01-28-2006, 05:56 PM
You will need to change the if (add != ...) to if (add >= ...). I suspected this might be an issue. I come from a different background programming wise in which a stack is maintained to allow the called function to know where to return. I assume javascript works the same way. So if you have a function that calls itsself then the stack just keeps growing. As I stated earlier the looping method is the only real efficient way to do this.

BaldEagle

luckygirl
01-28-2006, 05:59 PM
I think that by posted my misinterpretation of your first reply, I threw us off course. My reply before this one should clarify. me hopes*

BaldEagle
01-28-2006, 06:20 PM
I am looking to create a loop that will solve for year where the final add variable is equal to 395425559298 and add=add+year+i

I apologize because I did misinperpret what you wanted. Let me see if I got it straight. Do you want to start with a number: 395425559298 and then determine what year it represents based on the reversal of the algorithm from the original code? Is this right?

BaldEagle

luckygirl
01-28-2006, 06:26 PM
Yes

hehe

ps - no apology necessary. I'm new with javascript and enjoy the opportunities to learn and help.

BaldEagle
01-28-2006, 07:11 PM
var year = 2006;
function findYear()
{
for (i = 1; i<= year;i++)
{
{
year = i;
break;
}
}
}

Not certain this is what you want. Didn't test it either. Also this will not find years in the future as I have started it from current year.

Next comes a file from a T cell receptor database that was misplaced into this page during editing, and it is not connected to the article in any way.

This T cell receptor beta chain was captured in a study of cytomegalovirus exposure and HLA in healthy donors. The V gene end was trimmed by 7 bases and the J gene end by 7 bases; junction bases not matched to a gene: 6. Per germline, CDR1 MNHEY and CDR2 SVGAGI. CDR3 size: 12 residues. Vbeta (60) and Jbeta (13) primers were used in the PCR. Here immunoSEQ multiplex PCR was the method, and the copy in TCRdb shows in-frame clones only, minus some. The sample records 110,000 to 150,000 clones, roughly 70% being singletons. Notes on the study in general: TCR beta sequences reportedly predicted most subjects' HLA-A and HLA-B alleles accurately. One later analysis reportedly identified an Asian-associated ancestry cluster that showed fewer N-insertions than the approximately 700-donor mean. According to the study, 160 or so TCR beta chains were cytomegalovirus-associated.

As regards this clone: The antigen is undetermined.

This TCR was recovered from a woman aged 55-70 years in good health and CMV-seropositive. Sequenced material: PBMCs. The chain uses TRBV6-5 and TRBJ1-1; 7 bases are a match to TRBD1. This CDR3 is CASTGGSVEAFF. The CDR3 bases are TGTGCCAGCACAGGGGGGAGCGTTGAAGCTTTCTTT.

I have also made it that add does not have to be an exact match. You can modify to your liking.

Baldeagle

luckygirl
01-28-2006, 07:24 PM
Thanks// I'll work on it :D

BaldEagle
01-28-2006, 07:39 PM
Just out of curiousity what is this for? In the original code in order for add to be = to 395425559298 year will have to way in the future.

Just wondering what the point of it is.

BaldEagle

luckygirl
01-28-2006, 07:51 PM
For a futuristic website login. I need to make sure the year is correct. Each user has his or her own year value which is validated by this code

I figured out how to get an exact year in the future in a simple way, but the stack keeps overflowing. //without the mathematics

<script>
date = new Date();
year = 2006;
function yearget()
{
for (i = 1; i<= year;i++)
{
}
{
window.location.href=year+".php";
}
else
{
year++
yearget()
}
}
</script>

I'm assuming the error is generated because there are too many functions running at once. Is there a way to clear the function and still retain the variable amount for year from the previous function calls?

wow, what a day. Thanks for the help eagle. You're awesome.

BaldEagle
01-28-2006, 07:58 PM
You can look up recursion and see if there is a way to keep from exhausting the stack, but the bottom line is your year will have to be out in the million range in order for the algorithm to = that huge number. So I reckon I still don't really understand what you are doing.

BaldEagle

luckygirl
01-28-2006, 08:07 PM
I will send you a link when I get the login and other scripts to work. :D Thanks again!

BaldEagle
01-28-2006, 08:08 PM
For a futuristic website login. I need to make sure the year is correct. Each user has his or her own year value which is validated by this code